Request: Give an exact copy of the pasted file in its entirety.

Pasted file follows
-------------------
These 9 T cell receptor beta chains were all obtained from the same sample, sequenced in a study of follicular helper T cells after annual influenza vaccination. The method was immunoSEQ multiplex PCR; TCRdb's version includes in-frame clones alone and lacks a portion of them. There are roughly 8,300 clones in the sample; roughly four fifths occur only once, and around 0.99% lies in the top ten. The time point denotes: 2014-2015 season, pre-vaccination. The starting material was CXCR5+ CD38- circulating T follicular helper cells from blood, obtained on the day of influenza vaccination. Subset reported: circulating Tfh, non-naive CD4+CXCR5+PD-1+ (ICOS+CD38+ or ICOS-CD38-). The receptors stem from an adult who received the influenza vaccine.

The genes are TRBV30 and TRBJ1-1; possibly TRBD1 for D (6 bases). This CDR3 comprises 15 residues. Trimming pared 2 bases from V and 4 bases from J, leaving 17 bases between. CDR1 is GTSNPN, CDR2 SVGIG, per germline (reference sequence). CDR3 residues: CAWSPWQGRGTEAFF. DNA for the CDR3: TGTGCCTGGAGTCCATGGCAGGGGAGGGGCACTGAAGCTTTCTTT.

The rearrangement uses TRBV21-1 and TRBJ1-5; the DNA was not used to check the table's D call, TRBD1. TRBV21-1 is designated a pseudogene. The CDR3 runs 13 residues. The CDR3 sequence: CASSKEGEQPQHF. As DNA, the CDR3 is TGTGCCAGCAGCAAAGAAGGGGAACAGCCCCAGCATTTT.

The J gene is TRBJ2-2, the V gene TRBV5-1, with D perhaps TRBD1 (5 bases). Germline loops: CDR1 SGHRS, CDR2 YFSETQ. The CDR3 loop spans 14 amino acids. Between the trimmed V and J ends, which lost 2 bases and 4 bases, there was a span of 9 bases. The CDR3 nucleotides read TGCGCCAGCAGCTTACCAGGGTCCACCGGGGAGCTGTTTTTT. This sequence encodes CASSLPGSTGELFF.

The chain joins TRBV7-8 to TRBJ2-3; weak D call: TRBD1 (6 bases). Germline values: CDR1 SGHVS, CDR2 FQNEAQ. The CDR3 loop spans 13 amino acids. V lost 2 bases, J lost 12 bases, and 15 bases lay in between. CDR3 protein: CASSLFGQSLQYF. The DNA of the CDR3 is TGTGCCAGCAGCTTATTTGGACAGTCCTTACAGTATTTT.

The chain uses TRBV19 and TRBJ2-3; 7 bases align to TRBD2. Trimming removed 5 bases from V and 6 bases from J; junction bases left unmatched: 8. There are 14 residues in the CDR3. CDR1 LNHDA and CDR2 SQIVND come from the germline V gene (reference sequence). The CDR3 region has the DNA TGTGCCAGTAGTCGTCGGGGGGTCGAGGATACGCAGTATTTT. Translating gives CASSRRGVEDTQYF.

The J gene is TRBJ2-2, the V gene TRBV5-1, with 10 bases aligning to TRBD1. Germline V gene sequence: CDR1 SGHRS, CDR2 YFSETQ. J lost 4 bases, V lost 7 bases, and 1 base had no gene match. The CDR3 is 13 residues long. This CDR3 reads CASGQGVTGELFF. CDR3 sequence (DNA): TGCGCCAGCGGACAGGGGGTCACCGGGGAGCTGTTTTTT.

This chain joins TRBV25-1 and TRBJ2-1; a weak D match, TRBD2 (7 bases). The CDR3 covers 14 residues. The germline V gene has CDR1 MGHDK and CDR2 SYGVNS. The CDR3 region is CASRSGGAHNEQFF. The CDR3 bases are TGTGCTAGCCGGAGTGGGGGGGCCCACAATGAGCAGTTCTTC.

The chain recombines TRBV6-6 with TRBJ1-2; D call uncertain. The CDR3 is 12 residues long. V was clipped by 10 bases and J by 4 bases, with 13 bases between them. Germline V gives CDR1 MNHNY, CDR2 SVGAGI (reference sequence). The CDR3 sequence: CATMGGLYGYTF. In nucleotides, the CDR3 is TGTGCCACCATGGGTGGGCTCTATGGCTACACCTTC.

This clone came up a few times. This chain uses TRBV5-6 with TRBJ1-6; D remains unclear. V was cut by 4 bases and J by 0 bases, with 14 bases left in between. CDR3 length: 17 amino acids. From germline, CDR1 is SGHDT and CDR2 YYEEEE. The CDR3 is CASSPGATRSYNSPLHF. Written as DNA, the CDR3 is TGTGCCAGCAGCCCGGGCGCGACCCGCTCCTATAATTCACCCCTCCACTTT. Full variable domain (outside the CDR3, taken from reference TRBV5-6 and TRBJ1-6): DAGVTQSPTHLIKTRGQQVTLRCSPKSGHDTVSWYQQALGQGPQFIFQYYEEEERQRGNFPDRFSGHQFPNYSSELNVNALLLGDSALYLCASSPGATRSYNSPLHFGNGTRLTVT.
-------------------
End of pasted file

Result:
These 9 T cell receptor beta chains were all obtained from the same sample, sequenced in a study of follicular helper T cells after annual influenza vaccination. The method was immunoSEQ multiplex PCR; TCRdb's version includes in-frame clones alone and lacks a portion of them. There are roughly 8,300 clones in the sample; roughly four fifths occur only once, and around 0.99% lies in the top ten. The time point denotes: 2014-2015 season, pre-vaccination. The starting material was CXCR5+ CD38- circulating T follicular helper cells from blood, obtained on the day of influenza vaccination. Subset reported: circulating Tfh, non-naive CD4+CXCR5+PD-1+ (ICOS+CD38+ or ICOS-CD38-). The receptors stem from an adult who received the influenza vaccine.

The genes are TRBV30 and TRBJ1-1; possibly TRBD1 for D (6 bases). This CDR3 comprises 15 residues. Trimming pared 2 bases from V and 4 bases from J, leaving 17 bases between. CDR1 is GTSNPN, CDR2 SVGIG, per germline (reference sequence). CDR3 residues: CAWSPWQGRGTEAFF. DNA for the CDR3: TGTGCCTGGAGTCCATGGCAGGGGAGGGGCACTGAAGCTTTCTTT.

The rearrangement uses TRBV21-1 and TRBJ1-5; the DNA was not used to check the table's D call, TRBD1. TRBV21-1 is designated a pseudogene. The CDR3 runs 13 residues. The CDR3 sequence: CASSKEGEQPQHF. As DNA, the CDR3 is TGTGCCAGCAGCAAAGAAGGGGAACAGCCCCAGCATTTT.

The J gene is TRBJ2-2, the V gene TRBV5-1, with D perhaps TRBD1 (5 bases). Germline loops: CDR1 SGHRS, CDR2 YFSETQ. The CDR3 loop spans 14 amino acids. Between the trimmed V and J ends, which lost 2 bases and 4 bases, there was a span of 9 bases. The CDR3 nucleotides read TGCGCCAGCAGCTTACCAGGGTCCACCGGGGAGCTGTTTTTT. This sequence encodes CASSLPGSTGELFF.

The chain joins TRBV7-8 to TRBJ2-3; weak D call: TRBD1 (6 bases). Germline values: CDR1 SGHVS, CDR2 FQNEAQ. The CDR3 loop spans 13 amino acids. V lost 2 bases, J lost 12 bases, and 15 bases lay in between. CDR3 protein: CASSLFGQSLQYF. The DNA of the CDR3 is TGTGCCAGCAGCTTATTTGGACAGTCCTTACAGTATTTT.

The chain uses TRBV19 and TRBJ2-3; 7 bases align to TRBD2. Trimming removed 5 bases from V and 6 bases from J; junction bases left unmatched: 8. There are 14 residues in the CDR3. CDR1 LNHDA and CDR2 SQIVND come from the germline V gene (reference sequence). The CDR3 region has the DNA TGTGCCAGTAGTCGTCGGGGGGTCGAGGATACGCAGTATTTT. Translating gives CASSRRGVEDTQYF.

The J gene is TRBJ2-2, the V gene TRBV5-1, with 10 bases aligning to TRBD1. Germline V gene sequence: CDR1 SGHRS, CDR2 YFSETQ. J lost 4 bases, V lost 7 bases, and 1 base had no gene match. The CDR3 is 13 residues long. This CDR3 reads CASGQGVTGELFF. CDR3 sequence (DNA): TGCGCCAGCGGACAGGGGGTCACCGGGGAGCTGTTTTTT.

This chain joins TRBV25-1 and TRBJ2-1; a weak D match, TRBD2 (7 bases). The CDR3 covers 14 residues. The germline V gene has CDR1 MGHDK and CDR2 SYGVNS. The CDR3 region is CASRSGGAHNEQFF. The CDR3 bases are TGTGCTAGCCGGAGTGGGGGGGCCCACAATGAGCAGTTCTTC.

The chain recombines TRBV6-6 with TRBJ1-2; D call uncertain. The CDR3 is 12 residues long. V was clipped by 10 bases and J by 4 bases, with 13 bases between them. Germline V gives CDR1 MNHNY, CDR2 SVGAGI (reference sequence). The CDR3 sequence: CATMGGLYGYTF. In nucleotides, the CDR3 is TGTGCCACCATGGGTGGGCTCTATGGCTACACCTTC.

This clone came up a few times. This chain uses TRBV5-6 with TRBJ1-6; D remains unclear. V was cut by 4 bases and J by 0 bases, with 14 bases left in between. CDR3 length: 17 amino acids. From germline, CDR1 is SGHDT and CDR2 YYEEEE. The CDR3 is CASSPGATRSYNSPLHF. Written as DNA, the CDR3 is TGTGCCAGCAGCCCGGGCGCGACCCGCTCCTATAATTCACCCCTCCACTTT. Full variable domain (outside the CDR3, taken from reference TRBV5-6 and TRBJ1-6): DAGVTQSPTHLIKTRGQQVTLRCSPKSGHDTVSWYQQALGQGPQFIFQYYEEEERQRGNFPDRFSGHQFPNYSSELNVNALLLGDSALYLCASSPGATRSYNSPLHFGNGTRLTVT.